Iodine Global Network (IGN)

Philippines: challenges to salt iodization 20 years after ASIN law

Iodine deficiency is a “silent but tremendous” nutritional problem as it can greatly risk the health and lives of children. In the Philippines, the results 8th National Nutritional Survey (NNS) show that 8.9% of all children aged 6 to 12 years old in 2013 has Iodine Deficiency Disorder (IDD). It is lower than 2008’s 13.8%.

ASIN Law, signed as Republic Act No. 8172 in 1995 by then President Fidel V. Ramos, aims to promote the use of iodized salt to address the lack of micronutrients in the country. It also requires all salt manufacturers to iodize the salts they produce and distribute. However, after 20 years since first implemented, Dr. Amelia C Medina of the Department of Health-National Capital Region Disease Prevention and Control believes that is now the time for stakeholders to assess the program and point out the challenges it faces.

One of these challenges, Medina cited, is the monitoring of supply and distribution of adequately-iodized salt within Metro Manila.

Other challenges are as follows:

  • No established monitoring team in the many entry points of salt delivery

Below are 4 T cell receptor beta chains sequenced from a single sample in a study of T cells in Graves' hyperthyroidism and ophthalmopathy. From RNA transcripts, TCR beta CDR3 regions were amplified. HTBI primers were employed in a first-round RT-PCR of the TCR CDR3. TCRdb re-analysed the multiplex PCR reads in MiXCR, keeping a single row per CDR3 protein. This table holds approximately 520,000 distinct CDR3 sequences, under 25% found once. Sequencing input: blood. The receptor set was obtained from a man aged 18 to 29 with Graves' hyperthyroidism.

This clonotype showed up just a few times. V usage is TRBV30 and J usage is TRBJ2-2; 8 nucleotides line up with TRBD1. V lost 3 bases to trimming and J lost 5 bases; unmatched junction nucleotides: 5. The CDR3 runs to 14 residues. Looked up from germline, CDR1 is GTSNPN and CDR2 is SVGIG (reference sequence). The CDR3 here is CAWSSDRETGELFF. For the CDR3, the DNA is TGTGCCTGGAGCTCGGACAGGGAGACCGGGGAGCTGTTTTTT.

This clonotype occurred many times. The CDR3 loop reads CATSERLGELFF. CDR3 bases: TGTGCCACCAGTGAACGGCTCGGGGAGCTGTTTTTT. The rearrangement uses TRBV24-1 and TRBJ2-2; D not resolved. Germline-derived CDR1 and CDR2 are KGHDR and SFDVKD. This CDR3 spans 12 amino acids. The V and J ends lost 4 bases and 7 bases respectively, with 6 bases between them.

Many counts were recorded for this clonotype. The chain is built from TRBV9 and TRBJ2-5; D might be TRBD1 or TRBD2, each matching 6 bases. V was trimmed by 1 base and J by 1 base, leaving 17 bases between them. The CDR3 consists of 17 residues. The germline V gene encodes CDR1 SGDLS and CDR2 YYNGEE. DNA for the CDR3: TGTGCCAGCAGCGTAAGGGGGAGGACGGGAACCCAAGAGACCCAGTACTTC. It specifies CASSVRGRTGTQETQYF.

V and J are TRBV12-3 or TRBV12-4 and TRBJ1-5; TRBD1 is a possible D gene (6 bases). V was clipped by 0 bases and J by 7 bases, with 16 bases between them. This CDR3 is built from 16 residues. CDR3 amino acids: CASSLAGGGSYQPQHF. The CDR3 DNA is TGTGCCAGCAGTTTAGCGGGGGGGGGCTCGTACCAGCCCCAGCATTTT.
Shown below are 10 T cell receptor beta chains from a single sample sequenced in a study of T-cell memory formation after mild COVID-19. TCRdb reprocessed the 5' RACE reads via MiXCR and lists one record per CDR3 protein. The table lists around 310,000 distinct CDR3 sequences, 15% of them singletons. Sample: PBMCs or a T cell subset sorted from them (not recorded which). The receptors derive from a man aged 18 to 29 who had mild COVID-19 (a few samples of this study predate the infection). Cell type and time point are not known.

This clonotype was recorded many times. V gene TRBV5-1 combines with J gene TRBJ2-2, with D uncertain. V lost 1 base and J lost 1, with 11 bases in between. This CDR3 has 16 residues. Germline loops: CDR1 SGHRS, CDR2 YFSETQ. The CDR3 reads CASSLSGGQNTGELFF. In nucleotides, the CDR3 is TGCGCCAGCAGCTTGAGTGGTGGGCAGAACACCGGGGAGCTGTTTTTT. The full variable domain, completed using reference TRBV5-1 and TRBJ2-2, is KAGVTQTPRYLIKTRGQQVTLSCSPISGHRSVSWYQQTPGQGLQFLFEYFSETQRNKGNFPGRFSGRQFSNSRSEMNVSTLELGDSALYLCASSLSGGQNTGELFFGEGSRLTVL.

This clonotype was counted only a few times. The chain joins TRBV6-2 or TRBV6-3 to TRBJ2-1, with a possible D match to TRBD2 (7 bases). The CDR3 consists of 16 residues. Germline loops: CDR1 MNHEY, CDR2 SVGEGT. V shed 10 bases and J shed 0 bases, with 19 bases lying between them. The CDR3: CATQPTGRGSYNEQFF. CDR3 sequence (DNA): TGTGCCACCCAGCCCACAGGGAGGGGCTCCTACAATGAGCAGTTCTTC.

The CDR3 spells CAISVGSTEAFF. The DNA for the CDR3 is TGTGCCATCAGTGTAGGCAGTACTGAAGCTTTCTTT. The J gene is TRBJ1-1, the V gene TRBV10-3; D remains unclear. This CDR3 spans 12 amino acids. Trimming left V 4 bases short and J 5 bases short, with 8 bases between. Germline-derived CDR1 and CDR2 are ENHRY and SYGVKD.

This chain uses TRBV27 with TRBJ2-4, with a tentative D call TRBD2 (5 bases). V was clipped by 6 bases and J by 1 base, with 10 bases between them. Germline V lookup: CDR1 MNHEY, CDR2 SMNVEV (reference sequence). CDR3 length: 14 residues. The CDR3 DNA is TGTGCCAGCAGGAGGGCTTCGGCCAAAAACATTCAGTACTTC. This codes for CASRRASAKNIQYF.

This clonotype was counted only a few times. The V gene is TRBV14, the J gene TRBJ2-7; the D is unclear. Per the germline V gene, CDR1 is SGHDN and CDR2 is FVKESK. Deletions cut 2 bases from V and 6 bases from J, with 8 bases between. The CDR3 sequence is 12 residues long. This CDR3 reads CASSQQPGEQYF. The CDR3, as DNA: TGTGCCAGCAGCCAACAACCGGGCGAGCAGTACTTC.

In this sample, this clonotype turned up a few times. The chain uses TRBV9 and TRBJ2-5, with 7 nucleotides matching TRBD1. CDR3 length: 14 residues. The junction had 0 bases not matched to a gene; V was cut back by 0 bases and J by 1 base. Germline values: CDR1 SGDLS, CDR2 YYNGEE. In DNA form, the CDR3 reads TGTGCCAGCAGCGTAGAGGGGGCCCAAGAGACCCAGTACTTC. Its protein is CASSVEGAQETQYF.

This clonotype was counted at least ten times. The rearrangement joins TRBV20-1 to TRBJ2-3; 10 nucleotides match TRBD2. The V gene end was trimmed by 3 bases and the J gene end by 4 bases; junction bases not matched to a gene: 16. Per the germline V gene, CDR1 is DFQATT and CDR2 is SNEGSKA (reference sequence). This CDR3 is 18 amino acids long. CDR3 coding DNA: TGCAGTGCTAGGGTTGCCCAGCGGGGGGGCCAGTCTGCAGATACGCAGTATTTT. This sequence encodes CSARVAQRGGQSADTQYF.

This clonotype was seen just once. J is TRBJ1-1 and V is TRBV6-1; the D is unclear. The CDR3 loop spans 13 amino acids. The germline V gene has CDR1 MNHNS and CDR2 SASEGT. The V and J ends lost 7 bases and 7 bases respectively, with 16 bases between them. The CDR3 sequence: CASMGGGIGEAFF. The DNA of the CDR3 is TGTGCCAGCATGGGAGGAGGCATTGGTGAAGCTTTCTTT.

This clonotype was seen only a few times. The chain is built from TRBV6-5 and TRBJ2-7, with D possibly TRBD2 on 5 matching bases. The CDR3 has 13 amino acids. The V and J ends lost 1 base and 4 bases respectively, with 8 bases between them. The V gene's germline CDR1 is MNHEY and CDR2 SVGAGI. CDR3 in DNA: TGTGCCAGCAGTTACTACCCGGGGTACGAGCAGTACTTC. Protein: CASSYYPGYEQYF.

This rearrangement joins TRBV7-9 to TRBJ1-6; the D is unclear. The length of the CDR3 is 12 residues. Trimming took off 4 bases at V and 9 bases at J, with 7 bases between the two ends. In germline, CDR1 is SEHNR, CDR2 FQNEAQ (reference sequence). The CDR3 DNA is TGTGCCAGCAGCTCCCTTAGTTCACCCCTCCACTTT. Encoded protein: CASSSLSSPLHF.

• No regular supply of salt testing kits which hinders submission of LGU reports
  • Rapid testing kit only detects the presence of iodine, not quantity
  • Industrial salt is being passed as salt for human consumption because industrial salts are not required to be iodized
  • No monitoring from the regional level due to lack of manpower

According to Regional Nutrition Program Coordinator Milagros Federizo, the campaign could be intensified by the collective efforts continuously done by stakeholders such as local government units.

“We should all work together to eliminate it by pushing for strict compliance with law and ensuring that all households use adequately-iodized salt,” she emphasized.